I don’t think I could have gotten that lesson without the parenting that I practice.  I am fully against demanding punishment or retribution from my children, because I believe their sins are paid for.  And extending the grace of God to them has familiarized me with the concept in a way that makes me now aware of its extension to the adults I judge as guilty too.  If I am going to pray without ceasing about anything, it’s about that.  Learning to extend that grace, forgive them, forgive myself, and live in a way that reflects the gift I’ve been given and not the gift I want withheld from them.  

It’s the only way I can be authentic.  Or honest.  Or face God in the morning.  I can’t love God when I’m absolutely refusing to live a life in response to salvation.  It doesn’t compute.  Even though I feel like I’m standing up for the oppressed and the marginalized and the lost sheep, I’m acting like that older son.  I’m stomping my foot all mad throwing a tantrum.  There is a fine line between advocacy and damnation.  I know it’s there, but I don’t seem to have any idea where it is.

And that is why I don’t like that sermon.

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Should I Stay or Should I Go? The Battle of Allegiance with the AP Community

So someone said she was distancing herself from the AP community after much rudeness and shaming and frustration.

And somebody else responded that mothers who believe in AP principles should stay to show other moms that the AP community is more than the loud extremist voices.

It’s an old, common story.  Look, in every group of people you’re going to find some people who are angry and self-righteous and way too focused on tell all the other people where they went wrong.  Welcome to middle school, high school, college, and beyond.  Welcome to humanity.  And I often do stay involved with a community despite the behaviors of certain people (Christianity being the prime example).  But mother hood is an extraordinary time.  Trying to develop habits that will impact the course of your child’s life is not to be underestimated.  Community is both of utmost importance and a place of real risk.  Someone who undermines what you’re doing or trying to do can have a huge impact on your outcomes.  We’re vulnerable, we mothers of young kids.  Anytime someone tries to change their behaviors or habits (or institute entirely new behaviors after a major transition like becoming a parent) they are more impressionable to peer pressure.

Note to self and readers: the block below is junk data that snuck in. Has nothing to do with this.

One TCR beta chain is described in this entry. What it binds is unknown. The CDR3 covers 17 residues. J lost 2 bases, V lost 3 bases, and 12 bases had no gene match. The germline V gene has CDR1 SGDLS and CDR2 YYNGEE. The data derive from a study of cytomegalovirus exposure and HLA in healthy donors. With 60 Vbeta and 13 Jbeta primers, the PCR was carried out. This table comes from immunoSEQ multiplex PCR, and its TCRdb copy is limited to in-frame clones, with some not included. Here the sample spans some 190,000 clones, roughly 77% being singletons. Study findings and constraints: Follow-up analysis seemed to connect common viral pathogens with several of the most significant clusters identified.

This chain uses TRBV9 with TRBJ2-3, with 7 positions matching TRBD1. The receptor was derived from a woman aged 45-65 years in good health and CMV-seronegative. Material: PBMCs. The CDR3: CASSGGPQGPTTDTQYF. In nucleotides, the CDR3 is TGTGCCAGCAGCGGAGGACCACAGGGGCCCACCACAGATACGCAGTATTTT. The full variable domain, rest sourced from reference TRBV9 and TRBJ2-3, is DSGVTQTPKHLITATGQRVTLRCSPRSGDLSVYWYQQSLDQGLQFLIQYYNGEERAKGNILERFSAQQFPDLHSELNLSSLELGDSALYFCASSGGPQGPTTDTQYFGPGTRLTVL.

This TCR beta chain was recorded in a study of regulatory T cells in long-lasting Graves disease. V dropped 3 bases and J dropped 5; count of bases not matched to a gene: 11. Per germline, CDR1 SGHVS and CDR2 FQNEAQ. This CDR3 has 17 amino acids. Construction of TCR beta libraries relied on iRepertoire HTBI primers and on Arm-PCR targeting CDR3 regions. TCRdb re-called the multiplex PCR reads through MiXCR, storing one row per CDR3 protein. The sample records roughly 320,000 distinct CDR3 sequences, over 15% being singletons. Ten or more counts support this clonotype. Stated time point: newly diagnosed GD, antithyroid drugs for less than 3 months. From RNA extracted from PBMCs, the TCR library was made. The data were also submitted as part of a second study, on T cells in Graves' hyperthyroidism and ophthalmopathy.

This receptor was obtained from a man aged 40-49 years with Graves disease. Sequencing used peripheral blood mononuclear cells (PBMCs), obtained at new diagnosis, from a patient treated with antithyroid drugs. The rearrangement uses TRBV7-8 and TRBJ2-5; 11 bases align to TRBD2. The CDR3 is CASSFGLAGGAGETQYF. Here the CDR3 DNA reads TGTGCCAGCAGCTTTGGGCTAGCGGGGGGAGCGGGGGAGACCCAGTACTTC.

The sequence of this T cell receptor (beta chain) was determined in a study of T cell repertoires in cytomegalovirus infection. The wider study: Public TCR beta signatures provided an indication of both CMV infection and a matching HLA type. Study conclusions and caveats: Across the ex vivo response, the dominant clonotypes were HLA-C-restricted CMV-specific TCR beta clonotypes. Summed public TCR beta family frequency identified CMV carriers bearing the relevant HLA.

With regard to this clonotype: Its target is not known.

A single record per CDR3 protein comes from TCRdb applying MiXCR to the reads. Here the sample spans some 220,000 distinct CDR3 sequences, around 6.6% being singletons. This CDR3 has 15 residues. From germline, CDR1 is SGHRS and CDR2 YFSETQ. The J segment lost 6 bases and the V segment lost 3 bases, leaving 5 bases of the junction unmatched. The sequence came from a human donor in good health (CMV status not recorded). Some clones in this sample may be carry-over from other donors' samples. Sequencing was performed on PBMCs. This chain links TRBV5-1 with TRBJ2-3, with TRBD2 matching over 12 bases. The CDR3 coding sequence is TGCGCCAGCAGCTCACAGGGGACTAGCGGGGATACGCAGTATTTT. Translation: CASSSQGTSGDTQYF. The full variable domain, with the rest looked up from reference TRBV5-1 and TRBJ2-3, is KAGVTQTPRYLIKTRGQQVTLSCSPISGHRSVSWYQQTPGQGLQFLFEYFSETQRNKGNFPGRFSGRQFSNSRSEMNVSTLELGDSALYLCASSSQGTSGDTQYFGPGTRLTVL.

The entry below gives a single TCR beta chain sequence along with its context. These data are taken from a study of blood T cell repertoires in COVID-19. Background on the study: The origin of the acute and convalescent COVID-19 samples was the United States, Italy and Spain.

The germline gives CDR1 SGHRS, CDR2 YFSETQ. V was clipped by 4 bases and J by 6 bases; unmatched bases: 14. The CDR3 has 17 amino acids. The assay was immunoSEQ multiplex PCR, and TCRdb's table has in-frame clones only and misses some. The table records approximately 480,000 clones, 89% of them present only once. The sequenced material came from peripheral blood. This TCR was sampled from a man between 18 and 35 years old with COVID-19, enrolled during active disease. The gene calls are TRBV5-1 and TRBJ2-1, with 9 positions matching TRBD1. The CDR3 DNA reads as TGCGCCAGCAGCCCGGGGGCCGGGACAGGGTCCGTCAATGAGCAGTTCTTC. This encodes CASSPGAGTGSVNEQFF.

If you struggle to stay on track when you’re in the company of certain people, change your crowd.  By all means.  Your journey as  a parent is infinitely more important than your obligation to the AP world.  If the AP community wants to thrive (and it does, and I believe it will) then it is going to have to learn how to play nice.  But leaving harsh and critical people doesn’t mean isolating yourself.  It means finding the other not-nutjobs and hanging with them.  We need support.  Not just as mothers but as people.  We’re social creatures – herd animals.

For every internet community that is angry and hurtful there is another herd of animals who are less inclined to rip your throat out.  They’re out there.  And as more people leave the angry mob for groups a little more inclined to practice what they preach (i.e. showing the kindness and grace the extend to their kids to adults online as well) the face of the AP community will change.  People will hear the loud and angry voices, but if we stop polarizing ourselves people will also see the rest of the community too.

This isn’t a black and white choice.  There is no official membership to The AP Club.  You don’t have to choose between bullies and your duties to The Club.  Just move your voice, your face, and your presence to a group that better demonstrates what you believe in.  You’ll thrive better, serve better, and experience a lot less stress.

[The problem with my argument is that the most strident voices on the internet are also people who spend the most time on the internet.  Some of them are going to pop up wherever you go.  I highly recommend Facebook’s block feature for dealing with those people.  ;)]

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Down Down Baby

Way up here, I’ve been so down.

 

The dark, the cold, I feel like I’m trapped in a tupperware in someone’s long unopened fridge.  Except we’re more than eighty degrees colder than any fridge.  It’s just too much.